I have an anecdote from my early days of working in marketing. It was the lead-up to Christmas and I'd rather over-indulged at one of the very generous and alcoholic shindigs that London agencies used to lay on. Around 10:30am I realised I wasn't going to get through the day without Resolve, which was my drug of choice in those days. However, my attempt to limp along to Boots was curtailed when a lady with a clipboard dragged me into a church hall to look at beer labels.
I still don't remember how I got through that interview without chucking my guts up. Having to look at beer labels and talk about them in detail was the last thing I wanted to do. If anyone else was feeling the way I was (which was likely), I don't suppose they got particularly useful results.
But then, what do you expect if you conduct research into beer labels at 10:30am in a church hall in the middle of the party season?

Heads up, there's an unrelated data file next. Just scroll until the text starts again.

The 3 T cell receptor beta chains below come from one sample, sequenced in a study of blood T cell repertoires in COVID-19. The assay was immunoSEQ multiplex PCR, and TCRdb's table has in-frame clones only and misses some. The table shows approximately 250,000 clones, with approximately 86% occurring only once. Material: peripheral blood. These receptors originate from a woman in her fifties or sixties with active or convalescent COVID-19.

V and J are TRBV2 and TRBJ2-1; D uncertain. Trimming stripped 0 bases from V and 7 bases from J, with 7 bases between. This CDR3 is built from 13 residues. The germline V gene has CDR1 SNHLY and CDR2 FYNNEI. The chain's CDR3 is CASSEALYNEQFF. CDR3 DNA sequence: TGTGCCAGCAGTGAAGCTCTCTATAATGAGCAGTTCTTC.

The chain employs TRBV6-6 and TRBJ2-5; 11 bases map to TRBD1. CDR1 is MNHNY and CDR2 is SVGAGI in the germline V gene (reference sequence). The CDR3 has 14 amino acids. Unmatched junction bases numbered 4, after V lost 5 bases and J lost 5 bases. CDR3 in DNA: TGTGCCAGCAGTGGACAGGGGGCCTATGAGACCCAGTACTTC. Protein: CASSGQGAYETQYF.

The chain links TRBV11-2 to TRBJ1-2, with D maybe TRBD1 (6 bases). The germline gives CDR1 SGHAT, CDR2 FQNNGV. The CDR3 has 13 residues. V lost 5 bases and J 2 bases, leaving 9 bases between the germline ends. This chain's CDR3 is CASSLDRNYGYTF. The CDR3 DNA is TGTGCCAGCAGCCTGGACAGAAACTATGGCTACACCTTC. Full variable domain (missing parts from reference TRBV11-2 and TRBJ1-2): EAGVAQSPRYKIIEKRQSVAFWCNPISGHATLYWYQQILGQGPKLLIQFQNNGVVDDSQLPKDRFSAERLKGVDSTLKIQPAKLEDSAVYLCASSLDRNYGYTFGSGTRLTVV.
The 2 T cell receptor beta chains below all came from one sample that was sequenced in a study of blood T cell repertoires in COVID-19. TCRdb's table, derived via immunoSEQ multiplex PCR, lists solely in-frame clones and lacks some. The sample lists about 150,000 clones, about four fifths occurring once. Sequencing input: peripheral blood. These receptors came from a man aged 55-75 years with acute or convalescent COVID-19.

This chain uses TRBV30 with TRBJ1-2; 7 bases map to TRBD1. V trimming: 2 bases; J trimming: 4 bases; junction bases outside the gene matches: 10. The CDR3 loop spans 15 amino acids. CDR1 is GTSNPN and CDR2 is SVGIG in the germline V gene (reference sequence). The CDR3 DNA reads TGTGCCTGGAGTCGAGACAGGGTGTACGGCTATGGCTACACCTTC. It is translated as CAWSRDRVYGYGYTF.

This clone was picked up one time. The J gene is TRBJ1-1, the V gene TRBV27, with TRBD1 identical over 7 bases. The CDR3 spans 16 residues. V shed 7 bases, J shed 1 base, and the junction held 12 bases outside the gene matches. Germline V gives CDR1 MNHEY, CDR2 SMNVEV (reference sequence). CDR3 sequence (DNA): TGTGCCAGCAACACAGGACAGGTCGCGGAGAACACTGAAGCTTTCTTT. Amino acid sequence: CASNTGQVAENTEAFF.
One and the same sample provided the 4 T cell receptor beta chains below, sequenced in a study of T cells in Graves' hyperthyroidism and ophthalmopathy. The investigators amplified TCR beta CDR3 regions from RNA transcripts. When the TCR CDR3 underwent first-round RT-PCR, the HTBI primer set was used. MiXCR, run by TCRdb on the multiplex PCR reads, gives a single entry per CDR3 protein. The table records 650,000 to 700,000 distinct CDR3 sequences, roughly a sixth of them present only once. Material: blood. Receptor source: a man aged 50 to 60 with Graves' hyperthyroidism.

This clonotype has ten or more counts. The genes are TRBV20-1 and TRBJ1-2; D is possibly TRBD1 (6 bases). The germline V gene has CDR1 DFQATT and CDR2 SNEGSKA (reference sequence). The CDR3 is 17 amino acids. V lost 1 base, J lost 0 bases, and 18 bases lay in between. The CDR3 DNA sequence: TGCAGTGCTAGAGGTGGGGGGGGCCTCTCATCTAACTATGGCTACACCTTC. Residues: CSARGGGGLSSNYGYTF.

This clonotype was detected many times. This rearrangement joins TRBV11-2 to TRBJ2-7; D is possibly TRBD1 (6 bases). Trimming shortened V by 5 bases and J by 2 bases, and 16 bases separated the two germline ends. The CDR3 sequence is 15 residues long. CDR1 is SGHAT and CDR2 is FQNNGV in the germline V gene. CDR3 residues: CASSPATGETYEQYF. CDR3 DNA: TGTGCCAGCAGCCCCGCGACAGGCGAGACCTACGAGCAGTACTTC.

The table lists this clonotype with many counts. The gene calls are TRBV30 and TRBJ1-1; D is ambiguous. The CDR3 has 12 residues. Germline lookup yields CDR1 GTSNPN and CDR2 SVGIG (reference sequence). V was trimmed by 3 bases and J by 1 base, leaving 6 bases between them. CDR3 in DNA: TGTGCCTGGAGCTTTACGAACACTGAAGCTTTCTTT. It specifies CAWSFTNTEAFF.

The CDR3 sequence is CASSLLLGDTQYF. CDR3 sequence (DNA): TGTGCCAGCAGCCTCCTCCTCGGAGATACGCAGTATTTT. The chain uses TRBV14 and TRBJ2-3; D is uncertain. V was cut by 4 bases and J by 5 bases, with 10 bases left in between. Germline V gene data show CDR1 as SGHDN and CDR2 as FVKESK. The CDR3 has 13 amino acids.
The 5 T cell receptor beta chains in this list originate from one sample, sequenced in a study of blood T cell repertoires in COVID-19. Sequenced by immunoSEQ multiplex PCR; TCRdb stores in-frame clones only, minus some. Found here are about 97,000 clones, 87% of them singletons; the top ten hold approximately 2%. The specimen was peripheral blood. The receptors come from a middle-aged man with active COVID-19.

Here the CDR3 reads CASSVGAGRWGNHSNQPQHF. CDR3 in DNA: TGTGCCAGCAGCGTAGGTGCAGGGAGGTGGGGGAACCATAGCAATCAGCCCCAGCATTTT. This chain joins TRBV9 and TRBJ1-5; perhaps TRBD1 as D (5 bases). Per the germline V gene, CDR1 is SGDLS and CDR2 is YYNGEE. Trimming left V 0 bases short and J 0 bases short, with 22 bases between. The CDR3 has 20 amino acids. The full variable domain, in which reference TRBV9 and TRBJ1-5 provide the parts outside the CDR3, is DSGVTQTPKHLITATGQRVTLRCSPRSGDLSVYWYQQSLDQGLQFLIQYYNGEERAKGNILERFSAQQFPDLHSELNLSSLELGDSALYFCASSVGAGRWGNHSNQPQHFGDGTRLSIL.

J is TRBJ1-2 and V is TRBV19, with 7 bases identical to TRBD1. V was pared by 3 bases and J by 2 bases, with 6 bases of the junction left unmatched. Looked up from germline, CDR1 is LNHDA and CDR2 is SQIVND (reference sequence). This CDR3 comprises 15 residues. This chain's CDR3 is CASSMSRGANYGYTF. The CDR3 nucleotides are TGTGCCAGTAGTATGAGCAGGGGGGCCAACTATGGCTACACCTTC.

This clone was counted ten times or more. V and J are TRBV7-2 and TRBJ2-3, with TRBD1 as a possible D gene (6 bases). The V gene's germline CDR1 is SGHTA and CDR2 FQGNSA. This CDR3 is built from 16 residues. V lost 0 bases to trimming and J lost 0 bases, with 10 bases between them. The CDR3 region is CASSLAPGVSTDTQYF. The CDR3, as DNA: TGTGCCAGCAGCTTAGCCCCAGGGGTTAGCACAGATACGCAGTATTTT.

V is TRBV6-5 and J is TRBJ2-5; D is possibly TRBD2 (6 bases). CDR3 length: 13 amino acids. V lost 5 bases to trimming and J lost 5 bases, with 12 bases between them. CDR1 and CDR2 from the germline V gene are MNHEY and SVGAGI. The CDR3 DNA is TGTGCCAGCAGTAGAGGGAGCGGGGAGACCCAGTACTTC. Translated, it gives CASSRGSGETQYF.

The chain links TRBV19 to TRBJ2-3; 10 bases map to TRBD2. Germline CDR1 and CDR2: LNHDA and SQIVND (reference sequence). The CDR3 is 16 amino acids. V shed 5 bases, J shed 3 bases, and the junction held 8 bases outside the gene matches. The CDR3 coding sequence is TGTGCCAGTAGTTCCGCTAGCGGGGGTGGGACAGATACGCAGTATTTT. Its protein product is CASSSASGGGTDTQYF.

I'm not a fan of those interminable "role of planning" discussions, especially when they sprout appendages such as "in the digital age". I'd rather be getting on with the job than discussing and defining it. And the role of planning is actually quite simple, whether you're living in the digital or the dinosaur age.
Dave Trott's blog puts this very well. The proper role of planners, according to the legendary creative, is defining the problem, getting the question right, even questioning the question. All of that rather than fiddling and fussing with the answer.
He continues with a very flattering analogy for planners everywhere. If planners spend their time fiddling with ads, it's "the equivalent of a general in the middle of a battle going round to every soldier to check his uniform is correct."
Instead, we're advised to focus on what we're there for: being upstream, original and predatory.
Of course, there's nothing wrong with giving your opinion on a TV ad, or an app, or any executional element of such, especially if you're asked for it. You can even venture your view on how it might work.
But when you start dictating executional changes, especially if you haven't defined the problem at the outset, the battle is lost.
When I was little, I wanted to be a spy. I got off to a good start, studying Psychology at Trinity College, Cambridge but somehow got side-tracked into the wonderful world of advertising and marketing.
My children's books: